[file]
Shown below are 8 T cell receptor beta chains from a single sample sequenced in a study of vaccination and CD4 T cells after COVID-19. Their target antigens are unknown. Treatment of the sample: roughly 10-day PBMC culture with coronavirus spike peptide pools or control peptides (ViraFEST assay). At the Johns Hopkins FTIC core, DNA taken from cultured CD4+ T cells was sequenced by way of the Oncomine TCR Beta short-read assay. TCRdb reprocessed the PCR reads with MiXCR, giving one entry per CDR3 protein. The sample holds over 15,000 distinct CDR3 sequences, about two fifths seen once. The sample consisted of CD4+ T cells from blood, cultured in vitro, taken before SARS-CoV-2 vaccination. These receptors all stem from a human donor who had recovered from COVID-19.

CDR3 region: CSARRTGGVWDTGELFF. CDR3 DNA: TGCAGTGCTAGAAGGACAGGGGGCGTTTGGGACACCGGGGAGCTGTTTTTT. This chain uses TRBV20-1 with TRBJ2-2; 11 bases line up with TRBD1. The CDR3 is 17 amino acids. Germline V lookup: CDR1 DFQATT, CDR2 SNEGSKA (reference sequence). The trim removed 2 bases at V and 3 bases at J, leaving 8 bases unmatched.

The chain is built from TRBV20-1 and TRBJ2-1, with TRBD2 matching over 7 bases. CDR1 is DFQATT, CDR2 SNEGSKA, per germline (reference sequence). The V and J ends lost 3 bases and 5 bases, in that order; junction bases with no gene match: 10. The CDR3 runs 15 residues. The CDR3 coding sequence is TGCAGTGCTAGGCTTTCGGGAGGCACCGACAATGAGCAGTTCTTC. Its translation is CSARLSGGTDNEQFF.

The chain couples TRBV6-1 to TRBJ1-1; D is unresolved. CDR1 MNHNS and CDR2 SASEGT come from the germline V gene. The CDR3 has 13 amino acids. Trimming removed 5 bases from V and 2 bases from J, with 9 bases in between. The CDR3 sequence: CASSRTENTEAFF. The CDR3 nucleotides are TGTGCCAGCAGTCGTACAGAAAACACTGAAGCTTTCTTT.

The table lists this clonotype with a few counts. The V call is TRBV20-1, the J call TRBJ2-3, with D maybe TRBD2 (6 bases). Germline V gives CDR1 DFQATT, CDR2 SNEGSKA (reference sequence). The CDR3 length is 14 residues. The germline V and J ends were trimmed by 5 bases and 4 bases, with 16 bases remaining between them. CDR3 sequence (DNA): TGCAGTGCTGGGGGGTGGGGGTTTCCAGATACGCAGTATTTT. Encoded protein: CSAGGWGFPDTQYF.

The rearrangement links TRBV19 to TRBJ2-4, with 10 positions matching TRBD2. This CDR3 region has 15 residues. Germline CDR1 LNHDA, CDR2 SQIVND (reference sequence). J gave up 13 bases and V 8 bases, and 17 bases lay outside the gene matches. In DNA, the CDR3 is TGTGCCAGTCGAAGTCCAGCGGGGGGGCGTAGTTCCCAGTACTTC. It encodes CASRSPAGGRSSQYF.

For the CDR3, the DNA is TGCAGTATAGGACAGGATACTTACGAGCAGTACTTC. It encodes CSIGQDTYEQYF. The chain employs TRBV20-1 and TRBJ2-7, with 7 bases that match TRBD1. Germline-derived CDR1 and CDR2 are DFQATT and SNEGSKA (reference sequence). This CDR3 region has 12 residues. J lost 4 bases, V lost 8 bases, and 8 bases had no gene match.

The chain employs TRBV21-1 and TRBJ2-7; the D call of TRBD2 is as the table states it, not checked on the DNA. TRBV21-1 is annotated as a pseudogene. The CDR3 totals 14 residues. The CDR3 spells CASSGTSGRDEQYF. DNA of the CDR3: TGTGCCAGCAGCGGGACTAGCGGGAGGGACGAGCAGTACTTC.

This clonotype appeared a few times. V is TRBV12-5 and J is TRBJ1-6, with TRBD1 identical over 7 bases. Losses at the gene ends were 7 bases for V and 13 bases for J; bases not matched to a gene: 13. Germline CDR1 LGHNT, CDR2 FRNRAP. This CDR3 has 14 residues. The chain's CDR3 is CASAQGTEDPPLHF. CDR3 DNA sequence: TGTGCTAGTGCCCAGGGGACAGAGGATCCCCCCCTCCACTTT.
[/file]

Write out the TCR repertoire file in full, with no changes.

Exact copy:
Shown below are 8 T cell receptor beta chains from a single sample sequenced in a study of vaccination and CD4 T cells after COVID-19. Their target antigens are unknown. Treatment of the sample: roughly 10-day PBMC culture with coronavirus spike peptide pools or control peptides (ViraFEST assay). At the Johns Hopkins FTIC core, DNA taken from cultured CD4+ T cells was sequenced by way of the Oncomine TCR Beta short-read assay. TCRdb reprocessed the PCR reads with MiXCR, giving one entry per CDR3 protein. The sample holds over 15,000 distinct CDR3 sequences, about two fifths seen once. The sample consisted of CD4+ T cells from blood, cultured in vitro, taken before SARS-CoV-2 vaccination. These receptors all stem from a human donor who had recovered from COVID-19.

CDR3 region: CSARRTGGVWDTGELFF. CDR3 DNA: TGCAGTGCTAGAAGGACAGGGGGCGTTTGGGACACCGGGGAGCTGTTTTTT. This chain uses TRBV20-1 with TRBJ2-2; 11 bases line up with TRBD1. The CDR3 is 17 amino acids. Germline V lookup: CDR1 DFQATT, CDR2 SNEGSKA (reference sequence). The trim removed 2 bases at V and 3 bases at J, leaving 8 bases unmatched.

The chain is built from TRBV20-1 and TRBJ2-1, with TRBD2 matching over 7 bases. CDR1 is DFQATT, CDR2 SNEGSKA, per germline (reference sequence). The V and J ends lost 3 bases and 5 bases, in that order; junction bases with no gene match: 10. The CDR3 runs 15 residues. The CDR3 coding sequence is TGCAGTGCTAGGCTTTCGGGAGGCACCGACAATGAGCAGTTCTTC. Its translation is CSARLSGGTDNEQFF.

The chain couples TRBV6-1 to TRBJ1-1; D is unresolved. CDR1 MNHNS and CDR2 SASEGT come from the germline V gene. The CDR3 has 13 amino acids. Trimming removed 5 bases from V and 2 bases from J, with 9 bases in between. The CDR3 sequence: CASSRTENTEAFF. The CDR3 nucleotides are TGTGCCAGCAGTCGTACAGAAAACACTGAAGCTTTCTTT.

The table lists this clonotype with a few counts. The V call is TRBV20-1, the J call TRBJ2-3, with D maybe TRBD2 (6 bases). Germline V gives CDR1 DFQATT, CDR2 SNEGSKA (reference sequence). The CDR3 length is 14 residues. The germline V and J ends were trimmed by 5 bases and 4 bases, with 16 bases remaining between them. CDR3 sequence (DNA): TGCAGTGCTGGGGGGTGGGGGTTTCCAGATACGCAGTATTTT. Encoded protein: CSAGGWGFPDTQYF.

The rearrangement links TRBV19 to TRBJ2-4, with 10 positions matching TRBD2. This CDR3 region has 15 residues. Germline CDR1 LNHDA, CDR2 SQIVND (reference sequence). J gave up 13 bases and V 8 bases, and 17 bases lay outside the gene matches. In DNA, the CDR3 is TGTGCCAGTCGAAGTCCAGCGGGGGGGCGTAGTTCCCAGTACTTC. It encodes CASRSPAGGRSSQYF.

For the CDR3, the DNA is TGCAGTATAGGACAGGATACTTACGAGCAGTACTTC. It encodes CSIGQDTYEQYF. The chain employs TRBV20-1 and TRBJ2-7, with 7 bases that match TRBD1. Germline-derived CDR1 and CDR2 are DFQATT and SNEGSKA (reference sequence). This CDR3 region has 12 residues. J lost 4 bases, V lost 8 bases, and 8 bases had no gene match.

The chain employs TRBV21-1 and TRBJ2-7; the D call of TRBD2 is as the table states it, not checked on the DNA. TRBV21-1 is annotated as a pseudogene. The CDR3 totals 14 residues. The CDR3 spells CASSGTSGRDEQYF. DNA of the CDR3: TGTGCCAGCAGCGGGACTAGCGGGAGGGACGAGCAGTACTTC.

This clonotype appeared a few times. V is TRBV12-5 and J is TRBJ1-6, with TRBD1 identical over 7 bases. Losses at the gene ends were 7 bases for V and 13 bases for J; bases not matched to a gene: 13. Germline CDR1 LGHNT, CDR2 FRNRAP. This CDR3 has 14 residues. The chain's CDR3 is CASAQGTEDPPLHF. CDR3 DNA sequence: TGTGCTAGTGCCCAGGGGACAGAGGATCCCCCCCTCCACTTT.